A quick look at Capriati's legacy

There are far more successful players in the International Tennis Hall of Fame than Jennifer Capriati, who will be inducted this weekend, but none who can claim to have had a more tempestuous career than the 36-year-old (can she really still be that young?) former No. 1 whose main résumé items are three Grand Slam titles and an Olympic gold medal.

Capriati started life as the prodigy of prodigies. In her first main pro tournament, at age 13, she reached the final of an event in Boca Raton, Fla. The prodigy morphed into a rebellious teenager and, ultimately, a cautionary tale. It didn't end there. She would go on to craft a remarkable tale of rehabilitation, and ended up a deserving Hall of Famer.

Her struggles, and the attention they generated, forced the game to adopt much-needed age-based rules of participation that are still in effect today. Yet the rebel in her never really quit, and even after she fulfilled her talent when she won her first Grand Slam title in 2001, she remained something of a misfit.

That first major title, by the way, came her way more than a decade after she made her pro tour, and almost 10 years after she struck Olympic gold in Barcelona.

Capriati's remarkable proficiency at tennis was her only signature talent -- and boy, what a gift it was! -- and that helps explain why she hasn't become more of a presence in the game. She is tennis' invisible champion, and the hermit-like distance she keeps from the tour and tournaments suggests that she still harbors some resentment toward the game that robbed her of her youth. The only way she knew to play "the game" was inside the lines of the court.

I swore off recounting Capriati's difficulties a long time ago; my opinion has always been that she didn't do anything much different than what legions of other kids of her age and background have done, and continue to do. Her great sins were wanting to be someone other than tennis prodigy Jennifer Capriati and living a different kind of life than the one she knew, even if it wasn't a particularly healthy one. If only it had all come to a head when she was a little better equipped to deal with it.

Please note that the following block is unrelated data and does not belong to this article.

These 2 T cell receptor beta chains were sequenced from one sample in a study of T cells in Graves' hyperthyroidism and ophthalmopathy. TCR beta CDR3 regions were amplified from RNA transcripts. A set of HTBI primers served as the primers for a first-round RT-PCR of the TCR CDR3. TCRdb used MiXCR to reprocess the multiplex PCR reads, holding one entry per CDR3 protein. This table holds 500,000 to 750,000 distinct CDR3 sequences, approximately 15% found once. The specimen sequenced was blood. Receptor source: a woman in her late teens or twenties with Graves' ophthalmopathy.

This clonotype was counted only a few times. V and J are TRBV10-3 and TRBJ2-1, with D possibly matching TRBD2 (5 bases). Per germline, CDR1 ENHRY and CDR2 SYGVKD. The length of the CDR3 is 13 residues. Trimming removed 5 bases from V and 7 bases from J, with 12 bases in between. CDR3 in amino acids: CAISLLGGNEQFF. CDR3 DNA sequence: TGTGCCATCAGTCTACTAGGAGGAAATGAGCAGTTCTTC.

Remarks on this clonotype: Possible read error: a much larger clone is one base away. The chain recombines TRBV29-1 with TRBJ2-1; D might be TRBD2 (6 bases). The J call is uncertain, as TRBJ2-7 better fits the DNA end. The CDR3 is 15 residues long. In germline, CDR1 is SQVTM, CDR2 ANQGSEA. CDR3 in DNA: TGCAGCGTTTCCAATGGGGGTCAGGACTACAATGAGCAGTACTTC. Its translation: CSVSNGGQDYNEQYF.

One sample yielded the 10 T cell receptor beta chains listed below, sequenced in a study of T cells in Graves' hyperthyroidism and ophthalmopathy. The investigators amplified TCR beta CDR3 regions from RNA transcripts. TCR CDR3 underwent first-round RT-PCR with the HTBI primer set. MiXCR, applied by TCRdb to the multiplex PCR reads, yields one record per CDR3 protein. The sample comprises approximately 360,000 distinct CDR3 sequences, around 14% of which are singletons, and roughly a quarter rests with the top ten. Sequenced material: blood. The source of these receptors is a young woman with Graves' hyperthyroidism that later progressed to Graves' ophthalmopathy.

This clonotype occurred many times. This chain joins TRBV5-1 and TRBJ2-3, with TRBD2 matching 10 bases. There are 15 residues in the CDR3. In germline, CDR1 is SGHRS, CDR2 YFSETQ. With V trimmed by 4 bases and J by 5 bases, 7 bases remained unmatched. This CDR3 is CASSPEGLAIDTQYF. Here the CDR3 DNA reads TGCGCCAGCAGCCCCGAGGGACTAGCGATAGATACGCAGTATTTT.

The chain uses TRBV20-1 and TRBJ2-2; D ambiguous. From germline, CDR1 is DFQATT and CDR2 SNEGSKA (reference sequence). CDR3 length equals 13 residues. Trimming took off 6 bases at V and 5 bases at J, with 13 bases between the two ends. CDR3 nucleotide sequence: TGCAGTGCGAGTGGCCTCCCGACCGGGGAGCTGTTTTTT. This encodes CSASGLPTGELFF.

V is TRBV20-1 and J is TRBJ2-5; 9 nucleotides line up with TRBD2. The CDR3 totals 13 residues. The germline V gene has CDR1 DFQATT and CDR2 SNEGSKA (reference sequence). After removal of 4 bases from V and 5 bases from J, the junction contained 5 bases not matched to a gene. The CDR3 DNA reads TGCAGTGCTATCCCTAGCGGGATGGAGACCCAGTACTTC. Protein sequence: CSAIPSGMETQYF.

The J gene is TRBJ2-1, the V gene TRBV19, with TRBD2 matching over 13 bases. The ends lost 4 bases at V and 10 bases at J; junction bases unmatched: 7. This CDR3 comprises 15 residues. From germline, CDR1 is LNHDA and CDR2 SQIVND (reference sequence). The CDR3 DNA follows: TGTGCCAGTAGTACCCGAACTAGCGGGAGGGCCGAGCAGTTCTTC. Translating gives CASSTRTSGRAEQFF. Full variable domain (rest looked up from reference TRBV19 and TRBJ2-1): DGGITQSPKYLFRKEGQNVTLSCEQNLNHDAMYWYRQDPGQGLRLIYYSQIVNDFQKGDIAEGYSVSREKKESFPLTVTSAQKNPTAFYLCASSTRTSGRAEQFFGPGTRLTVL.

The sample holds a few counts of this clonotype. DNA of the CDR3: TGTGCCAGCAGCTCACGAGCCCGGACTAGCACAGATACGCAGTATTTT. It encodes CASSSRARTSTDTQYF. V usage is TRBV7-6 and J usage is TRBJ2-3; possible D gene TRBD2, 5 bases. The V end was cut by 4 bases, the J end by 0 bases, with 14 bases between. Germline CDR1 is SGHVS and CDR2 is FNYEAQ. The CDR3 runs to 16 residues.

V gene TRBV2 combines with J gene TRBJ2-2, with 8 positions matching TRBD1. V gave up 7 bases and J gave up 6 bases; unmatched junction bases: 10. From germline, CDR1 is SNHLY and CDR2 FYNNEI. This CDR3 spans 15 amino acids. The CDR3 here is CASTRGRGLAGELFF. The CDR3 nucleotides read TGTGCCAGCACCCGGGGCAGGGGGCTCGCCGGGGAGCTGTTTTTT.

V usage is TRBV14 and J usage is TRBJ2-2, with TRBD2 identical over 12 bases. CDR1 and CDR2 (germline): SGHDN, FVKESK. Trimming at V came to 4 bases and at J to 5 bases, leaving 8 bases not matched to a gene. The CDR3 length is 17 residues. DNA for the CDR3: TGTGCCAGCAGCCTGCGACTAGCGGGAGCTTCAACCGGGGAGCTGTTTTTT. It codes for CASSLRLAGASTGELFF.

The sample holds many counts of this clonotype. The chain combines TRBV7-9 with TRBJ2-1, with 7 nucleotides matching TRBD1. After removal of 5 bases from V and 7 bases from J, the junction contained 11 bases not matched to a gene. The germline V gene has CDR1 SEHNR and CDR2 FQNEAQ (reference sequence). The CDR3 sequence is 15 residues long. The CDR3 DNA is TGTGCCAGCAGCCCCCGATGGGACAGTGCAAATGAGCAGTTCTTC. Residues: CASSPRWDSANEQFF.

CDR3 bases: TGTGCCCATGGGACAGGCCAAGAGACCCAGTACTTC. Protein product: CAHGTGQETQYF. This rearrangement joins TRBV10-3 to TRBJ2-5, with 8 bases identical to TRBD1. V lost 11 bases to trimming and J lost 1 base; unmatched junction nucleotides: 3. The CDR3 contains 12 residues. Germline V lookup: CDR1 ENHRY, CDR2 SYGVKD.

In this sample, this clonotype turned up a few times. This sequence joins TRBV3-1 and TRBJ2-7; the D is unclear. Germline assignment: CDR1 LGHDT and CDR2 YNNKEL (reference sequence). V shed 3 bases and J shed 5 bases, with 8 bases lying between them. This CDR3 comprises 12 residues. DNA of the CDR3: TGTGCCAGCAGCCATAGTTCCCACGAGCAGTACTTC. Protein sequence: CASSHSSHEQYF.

Capriati was a big Guns N' Roses fan. Back when she was already an established star in the Virginia Slims tour but still a teenager, I was invited to a cocktail party in New York where a handful of the middle-aged and very corporate ladies who worked for that outfit excitedly told me that as a special present (birthday, if I recall), they were taking Capriati to the big Guns N' Roses concert. Did I want to go?

I'm a lot older than Capriati, but I couldn't imagine going to the concert with that Gucci N' Burberry group. And I could only wonder what kind of a time Capriati would have, given that she was an awkward kid who probably would have most wanted to be down at the mall, smoking whatever. To me she was never more clearly a prisoner of her fame and her value as a well-paid shill to those who benefited from her talent. Her biggest shortcoming was that, lacking any education or solid role models, she couldn't figure out the big picture and either deal with it or make a cleaner getaway.

But this is a joyous occasion, and it will be nice to see that big, elastic face break out in a smile again come the Saturday at the induction ceremony. I was also present at one of the highlight moments of her career -- the Barcelona Olympics of 1992. The tournament was played on European red clay, and it was extremely competitive. Capriati beat Arantxa Sanchez-Vicario and then-No. 1 Steffi Graf to win the gold medal. Capriati was 16 at the time.

It was by any measure a remarkable achievement, but I thought then, as I do now, how much more satisfying it might have been if she had worked up to it, been just a few years older when she did it. It might have saved her a lot of grief.